MCViewPoint

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Posts Tagged ‘China’

US Military Patch Depicts Drone and Skull Over China – News From Antiwar.com

Posted by M. C. on September 30, 2020

War boosting.

https://news.antiwar.com/2020/09/29/us-military-patch-depicts-drone-and-skull-over-china/

US Airmen conducting drills with MQ-9 reaper drones in California this month have been sporting patches that depict a drone and a skeleton over a red silhouette of China.

The new patches suggest that the Air Force’s drone operators are preparing for war with China. According to Air Force magazine, the drills started on September 3rd at Naval Air Station Point Mugu, California, and will end on September 29th.

The drills joined three MQ-9’s with the Navy’s Third Fleet, which deploys submarines, strike groups, and other vessels and aircraft in the eastern Pacific. US Air Force C-130s are also taking part in the drill, along with personnel from the US Marines Corps.

The reapers carried out airstrikes during a mock amphibious assault on San Clemente Island off of California’s coast.

“It’s a demonstration of our capability to rapidly move the MQ-9 anywhere in the world, to unfamiliar locations, and then get out and show the operational reach capabilities of the MQ-9,” US 29th Attack Squadron Commander Lt. Col. Brian Davis told Air Force.

The MQ-9 Reapers are a staple of US bombing campaigns in the Middle East and North Africa. Chinese state media suggested the Air Force could be preparing for an assault on Chinese-claimed islands in the South China Sea

Be seeing you

 

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666,666,666 Immigrants – Taki’s Magazine – Taki’s Magazine

Posted by M. C. on September 24, 2020

Now Democrats envision using immigration to alter the racial balance to achieve perpetual one-party rule.

One obvious problem with this plan, however, is that all the immigrant ethnicities would then turn on each other in a struggle to control the capital of the world. Why compete with the United State militarily if you can use your co-ethnic immigrants to simply subvert the USA from within (such as this week’s example of an immigrant NYPD officer arrested for spying for China on Tibetan exiles), especially if Washington were so foolish as to invite in two-thirds of a billion immigrants?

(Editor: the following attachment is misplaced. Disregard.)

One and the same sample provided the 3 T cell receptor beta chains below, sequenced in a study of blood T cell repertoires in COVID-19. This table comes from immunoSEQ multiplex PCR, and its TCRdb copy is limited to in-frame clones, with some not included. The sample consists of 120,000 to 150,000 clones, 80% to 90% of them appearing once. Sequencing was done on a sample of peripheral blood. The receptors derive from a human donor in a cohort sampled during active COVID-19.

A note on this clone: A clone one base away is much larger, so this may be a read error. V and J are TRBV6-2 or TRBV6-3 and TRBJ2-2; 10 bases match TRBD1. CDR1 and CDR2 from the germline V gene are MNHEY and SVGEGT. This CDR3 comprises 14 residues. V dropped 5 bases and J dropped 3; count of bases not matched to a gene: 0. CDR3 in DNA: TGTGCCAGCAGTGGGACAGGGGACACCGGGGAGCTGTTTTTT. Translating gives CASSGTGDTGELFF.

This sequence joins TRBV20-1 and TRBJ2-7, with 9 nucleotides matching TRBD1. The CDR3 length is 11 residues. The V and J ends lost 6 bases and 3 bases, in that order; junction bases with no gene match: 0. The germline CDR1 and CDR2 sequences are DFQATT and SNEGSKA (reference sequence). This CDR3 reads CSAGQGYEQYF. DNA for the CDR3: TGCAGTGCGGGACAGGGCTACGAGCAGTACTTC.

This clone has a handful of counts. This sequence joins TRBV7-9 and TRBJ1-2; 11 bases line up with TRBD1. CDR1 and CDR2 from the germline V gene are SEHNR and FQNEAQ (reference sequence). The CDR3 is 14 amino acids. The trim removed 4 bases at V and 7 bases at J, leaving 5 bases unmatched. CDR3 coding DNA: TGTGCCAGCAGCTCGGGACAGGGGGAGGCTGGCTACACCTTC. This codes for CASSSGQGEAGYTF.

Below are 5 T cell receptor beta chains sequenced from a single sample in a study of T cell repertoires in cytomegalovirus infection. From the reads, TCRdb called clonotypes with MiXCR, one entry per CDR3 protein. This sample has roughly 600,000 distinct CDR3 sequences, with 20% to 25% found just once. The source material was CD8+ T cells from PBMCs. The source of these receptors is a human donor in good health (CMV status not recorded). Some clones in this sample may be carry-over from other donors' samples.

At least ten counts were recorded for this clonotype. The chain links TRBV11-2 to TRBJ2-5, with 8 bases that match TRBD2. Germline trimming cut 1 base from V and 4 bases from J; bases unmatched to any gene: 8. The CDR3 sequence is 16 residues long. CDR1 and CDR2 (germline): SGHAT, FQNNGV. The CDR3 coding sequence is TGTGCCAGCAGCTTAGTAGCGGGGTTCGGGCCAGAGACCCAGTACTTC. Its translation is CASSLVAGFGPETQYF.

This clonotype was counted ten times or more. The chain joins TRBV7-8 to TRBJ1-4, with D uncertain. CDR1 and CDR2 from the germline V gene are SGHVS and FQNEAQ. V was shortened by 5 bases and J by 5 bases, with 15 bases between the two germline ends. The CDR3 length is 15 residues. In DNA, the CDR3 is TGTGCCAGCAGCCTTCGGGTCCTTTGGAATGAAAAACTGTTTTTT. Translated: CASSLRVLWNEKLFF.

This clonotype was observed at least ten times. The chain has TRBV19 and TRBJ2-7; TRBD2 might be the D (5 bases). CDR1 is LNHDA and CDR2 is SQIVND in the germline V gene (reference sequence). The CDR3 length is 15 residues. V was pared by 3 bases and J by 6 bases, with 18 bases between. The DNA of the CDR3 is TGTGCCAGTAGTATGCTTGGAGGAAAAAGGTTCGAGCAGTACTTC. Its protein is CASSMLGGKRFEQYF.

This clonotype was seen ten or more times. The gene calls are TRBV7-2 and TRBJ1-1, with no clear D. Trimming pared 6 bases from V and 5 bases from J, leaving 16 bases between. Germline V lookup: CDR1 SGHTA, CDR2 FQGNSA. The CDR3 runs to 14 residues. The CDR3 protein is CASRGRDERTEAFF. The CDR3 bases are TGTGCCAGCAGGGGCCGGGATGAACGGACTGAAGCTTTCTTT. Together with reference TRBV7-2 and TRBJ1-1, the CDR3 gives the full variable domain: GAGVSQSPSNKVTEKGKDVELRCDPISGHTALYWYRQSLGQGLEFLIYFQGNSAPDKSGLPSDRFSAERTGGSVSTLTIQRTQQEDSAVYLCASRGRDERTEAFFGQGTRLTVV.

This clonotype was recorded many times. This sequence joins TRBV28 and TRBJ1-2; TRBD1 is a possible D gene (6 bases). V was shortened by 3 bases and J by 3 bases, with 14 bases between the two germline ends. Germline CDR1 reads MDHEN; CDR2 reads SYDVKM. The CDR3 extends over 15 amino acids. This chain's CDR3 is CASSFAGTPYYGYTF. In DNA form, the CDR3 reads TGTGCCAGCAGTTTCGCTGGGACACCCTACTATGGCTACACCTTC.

https://www.takimag.com/article/666666666-immigrants/print

Center-left Vox pundit Matthew Yglesias’ new book One Billion Americans: The Case for Thinking Bigger is actually two contradictory polemics. The book is both a sensible call for making family formation more affordable for younger Americans, and a demented demand for tripling the population of the United States (currently one-third of a billion) via immigration, thus ruining the chances of tens of millions of actual Americans to afford marriage and children.

There’s really no way to reconcile Yglesias’ two requests:

—We should figure out smart ways to make life a little less stressful for Americans so they can have children as well as careers; and

—We should also encourage the rest of the world to crowd into the U.S. and horn in on the birthrights of American citizens.

Yglesias’ main argument for adding 666,666,666 immigrants is that this would help us compete with populous China.

In short, Yglesias seems to imply, America must invite the world in order to invade the world.

Just think of the possibilities! If we had two-thirds of a billion more immigrants, we could conscript a humongous army and militarily conquer the world…which would finally give us some place to dump all the teeming masses of immigrants.

Seriously, Yglesias argues, we couldn’t have won WWII or the Cold War without a big population.

Of course, mid-20th-century USA was far more unified, due to the immigration shutdown in the 1920s that wisely ruled that no interest groups would be allowed to use immigration to change the country’s ethnic balance. Hence, the political system was more cooperative and functional than today when Democratic pundits like Yglesias’ partner at Vox Ezra Klein alternate between boasting that immigration will bury whiteness and complaining that whites are paranoid about being replaced.

Now Democrats envision using immigration to alter the racial balance to achieve perpetual one-party rule.

One obvious problem with this plan, however, is that all the immigrant ethnicities would then turn on each other in a struggle to control the capital of the world. Why compete with the United State militarily if you can use your co-ethnic immigrants to simply subvert the USA from within (such as this week’s example of an immigrant NYPD officer arrested for spying for China on Tibetan exiles), especially if Washington were so foolish as to invite in two-thirds of a billion immigrants?

 

Germany would have liked to do that using German immigrants in 1917, but the self-righteous WASP ruling class proactively crushed any German-American resistance with heavy-handed assimilation methods, such as banning Beethoven concerts.